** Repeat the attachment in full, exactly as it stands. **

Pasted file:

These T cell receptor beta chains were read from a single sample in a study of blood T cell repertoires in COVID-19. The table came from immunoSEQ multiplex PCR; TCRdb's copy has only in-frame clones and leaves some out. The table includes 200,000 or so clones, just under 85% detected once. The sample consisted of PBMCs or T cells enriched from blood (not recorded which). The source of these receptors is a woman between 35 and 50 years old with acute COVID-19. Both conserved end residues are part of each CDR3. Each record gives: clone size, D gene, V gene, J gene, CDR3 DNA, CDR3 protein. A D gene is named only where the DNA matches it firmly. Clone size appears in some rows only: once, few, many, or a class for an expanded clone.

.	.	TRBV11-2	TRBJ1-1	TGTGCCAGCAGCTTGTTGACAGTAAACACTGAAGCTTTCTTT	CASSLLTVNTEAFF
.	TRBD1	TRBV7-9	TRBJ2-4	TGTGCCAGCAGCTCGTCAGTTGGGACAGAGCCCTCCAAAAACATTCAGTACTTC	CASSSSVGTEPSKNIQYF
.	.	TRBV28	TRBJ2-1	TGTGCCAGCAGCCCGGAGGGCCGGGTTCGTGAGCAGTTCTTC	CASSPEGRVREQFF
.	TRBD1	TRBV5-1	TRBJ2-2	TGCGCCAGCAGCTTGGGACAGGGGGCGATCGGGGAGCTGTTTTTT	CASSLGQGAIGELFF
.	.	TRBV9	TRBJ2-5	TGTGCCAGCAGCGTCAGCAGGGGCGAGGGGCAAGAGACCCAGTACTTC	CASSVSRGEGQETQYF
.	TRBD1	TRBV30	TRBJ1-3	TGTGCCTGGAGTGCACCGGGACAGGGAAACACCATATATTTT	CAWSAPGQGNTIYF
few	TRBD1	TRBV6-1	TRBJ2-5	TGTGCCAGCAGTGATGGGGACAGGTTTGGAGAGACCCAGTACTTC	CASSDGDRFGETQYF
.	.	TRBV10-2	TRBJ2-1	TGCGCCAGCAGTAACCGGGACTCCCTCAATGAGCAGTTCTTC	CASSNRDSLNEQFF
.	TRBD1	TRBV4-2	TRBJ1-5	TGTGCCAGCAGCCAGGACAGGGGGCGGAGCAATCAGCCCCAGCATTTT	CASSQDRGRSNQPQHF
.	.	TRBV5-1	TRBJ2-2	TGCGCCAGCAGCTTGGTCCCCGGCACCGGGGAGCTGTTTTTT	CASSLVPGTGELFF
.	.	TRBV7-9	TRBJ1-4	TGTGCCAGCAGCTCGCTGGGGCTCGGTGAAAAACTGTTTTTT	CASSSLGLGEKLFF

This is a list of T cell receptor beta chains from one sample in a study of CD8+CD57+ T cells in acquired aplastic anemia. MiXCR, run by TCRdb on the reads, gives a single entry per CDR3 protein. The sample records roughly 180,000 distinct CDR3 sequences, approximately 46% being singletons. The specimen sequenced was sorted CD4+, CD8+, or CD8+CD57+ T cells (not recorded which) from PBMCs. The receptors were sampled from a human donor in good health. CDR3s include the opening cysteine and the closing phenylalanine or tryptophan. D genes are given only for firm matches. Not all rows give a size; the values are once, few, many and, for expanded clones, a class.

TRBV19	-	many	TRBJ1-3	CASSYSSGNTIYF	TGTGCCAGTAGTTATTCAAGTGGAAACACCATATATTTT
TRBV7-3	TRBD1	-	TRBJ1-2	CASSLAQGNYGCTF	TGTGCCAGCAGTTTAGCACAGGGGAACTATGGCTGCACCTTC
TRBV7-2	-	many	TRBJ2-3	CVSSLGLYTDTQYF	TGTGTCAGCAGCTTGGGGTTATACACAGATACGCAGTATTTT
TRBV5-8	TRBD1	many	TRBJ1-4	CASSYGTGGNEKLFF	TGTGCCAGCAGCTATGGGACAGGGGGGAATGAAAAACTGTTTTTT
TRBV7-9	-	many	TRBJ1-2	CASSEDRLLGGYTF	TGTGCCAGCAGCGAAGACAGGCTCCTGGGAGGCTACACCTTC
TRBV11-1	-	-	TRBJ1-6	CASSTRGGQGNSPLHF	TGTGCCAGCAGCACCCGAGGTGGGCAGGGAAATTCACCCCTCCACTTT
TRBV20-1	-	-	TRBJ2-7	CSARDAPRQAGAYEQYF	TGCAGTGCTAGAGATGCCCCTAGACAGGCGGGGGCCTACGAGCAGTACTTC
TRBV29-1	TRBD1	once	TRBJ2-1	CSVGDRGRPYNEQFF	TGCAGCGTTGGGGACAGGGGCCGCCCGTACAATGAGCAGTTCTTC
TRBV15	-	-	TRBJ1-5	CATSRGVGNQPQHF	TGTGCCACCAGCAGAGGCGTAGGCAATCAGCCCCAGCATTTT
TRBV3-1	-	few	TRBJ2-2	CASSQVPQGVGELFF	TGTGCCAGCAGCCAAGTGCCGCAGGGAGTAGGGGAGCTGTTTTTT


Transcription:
These T cell receptor beta chains were read from a single sample in a study of blood T cell repertoires in COVID-19. The table came from immunoSEQ multiplex PCR; TCRdb's copy has only in-frame clones and leaves some out. The table includes 200,000 or so clones, just under 85% detected once. The sample consisted of PBMCs or T cells enriched from blood (not recorded which). The source of these receptors is a woman between 35 and 50 years old with acute COVID-19. Both conserved end residues are part of each CDR3. Each record gives: clone size, D gene, V gene, J gene, CDR3 DNA, CDR3 protein. A D gene is named only where the DNA matches it firmly. Clone size appears in some rows only: once, few, many, or a class for an expanded clone.

.	.	TRBV11-2	TRBJ1-1	TGTGCCAGCAGCTTGTTGACAGTAAACACTGAAGCTTTCTTT	CASSLLTVNTEAFF
.	TRBD1	TRBV7-9	TRBJ2-4	TGTGCCAGCAGCTCGTCAGTTGGGACAGAGCCCTCCAAAAACATTCAGTACTTC	CASSSSVGTEPSKNIQYF
.	.	TRBV28	TRBJ2-1	TGTGCCAGCAGCCCGGAGGGCCGGGTTCGTGAGCAGTTCTTC	CASSPEGRVREQFF
.	TRBD1	TRBV5-1	TRBJ2-2	TGCGCCAGCAGCTTGGGACAGGGGGCGATCGGGGAGCTGTTTTTT	CASSLGQGAIGELFF
.	.	TRBV9	TRBJ2-5	TGTGCCAGCAGCGTCAGCAGGGGCGAGGGGCAAGAGACCCAGTACTTC	CASSVSRGEGQETQYF
.	TRBD1	TRBV30	TRBJ1-3	TGTGCCTGGAGTGCACCGGGACAGGGAAACACCATATATTTT	CAWSAPGQGNTIYF
few	TRBD1	TRBV6-1	TRBJ2-5	TGTGCCAGCAGTGATGGGGACAGGTTTGGAGAGACCCAGTACTTC	CASSDGDRFGETQYF
.	.	TRBV10-2	TRBJ2-1	TGCGCCAGCAGTAACCGGGACTCCCTCAATGAGCAGTTCTTC	CASSNRDSLNEQFF
.	TRBD1	TRBV4-2	TRBJ1-5	TGTGCCAGCAGCCAGGACAGGGGGCGGAGCAATCAGCCCCAGCATTTT	CASSQDRGRSNQPQHF
.	.	TRBV5-1	TRBJ2-2	TGCGCCAGCAGCTTGGTCCCCGGCACCGGGGAGCTGTTTTTT	CASSLVPGTGELFF
.	.	TRBV7-9	TRBJ1-4	TGTGCCAGCAGCTCGCTGGGGCTCGGTGAAAAACTGTTTTTT	CASSSLGLGEKLFF

This is a list of T cell receptor beta chains from one sample in a study of CD8+CD57+ T cells in acquired aplastic anemia. MiXCR, run by TCRdb on the reads, gives a single entry per CDR3 protein. The sample records roughly 180,000 distinct CDR3 sequences, approximately 46% being singletons. The specimen sequenced was sorted CD4+, CD8+, or CD8+CD57+ T cells (not recorded which) from PBMCs. The receptors were sampled from a human donor in good health. CDR3s include the opening cysteine and the closing phenylalanine or tryptophan. D genes are given only for firm matches. Not all rows give a size; the values are once, few, many and, for expanded clones, a class.

TRBV19	-	many	TRBJ1-3	CASSYSSGNTIYF	TGTGCCAGTAGTTATTCAAGTGGAAACACCATATATTTT
TRBV7-3	TRBD1	-	TRBJ1-2	CASSLAQGNYGCTF	TGTGCCAGCAGTTTAGCACAGGGGAACTATGGCTGCACCTTC
TRBV7-2	-	many	TRBJ2-3	CVSSLGLYTDTQYF	TGTGTCAGCAGCTTGGGGTTATACACAGATACGCAGTATTTT
TRBV5-8	TRBD1	many	TRBJ1-4	CASSYGTGGNEKLFF	TGTGCCAGCAGCTATGGGACAGGGGGGAATGAAAAACTGTTTTTT
TRBV7-9	-	many	TRBJ1-2	CASSEDRLLGGYTF	TGTGCCAGCAGCGAAGACAGGCTCCTGGGAGGCTACACCTTC
TRBV11-1	-	-	TRBJ1-6	CASSTRGGQGNSPLHF	TGTGCCAGCAGCACCCGAGGTGGGCAGGGAAATTCACCCCTCCACTTT
TRBV20-1	-	-	TRBJ2-7	CSARDAPRQAGAYEQYF	TGCAGTGCTAGAGATGCCCCTAGACAGGCGGGGGCCTACGAGCAGTACTTC
TRBV29-1	TRBD1	once	TRBJ2-1	CSVGDRGRPYNEQFF	TGCAGCGTTGGGGACAGGGGCCGCCCGTACAATGAGCAGTTCTTC
TRBV15	-	-	TRBJ1-5	CATSRGVGNQPQHF	TGTGCCACCAGCAGAGGCGTAGGCAATCAGCCCCAGCATTTT
TRBV3-1	-	few	TRBJ2-2	CASSQVPQGVGELFF	TGTGCCAGCAGCCAAGTGCCGCAGGGAGTAGGGGAGCTGTTTTTT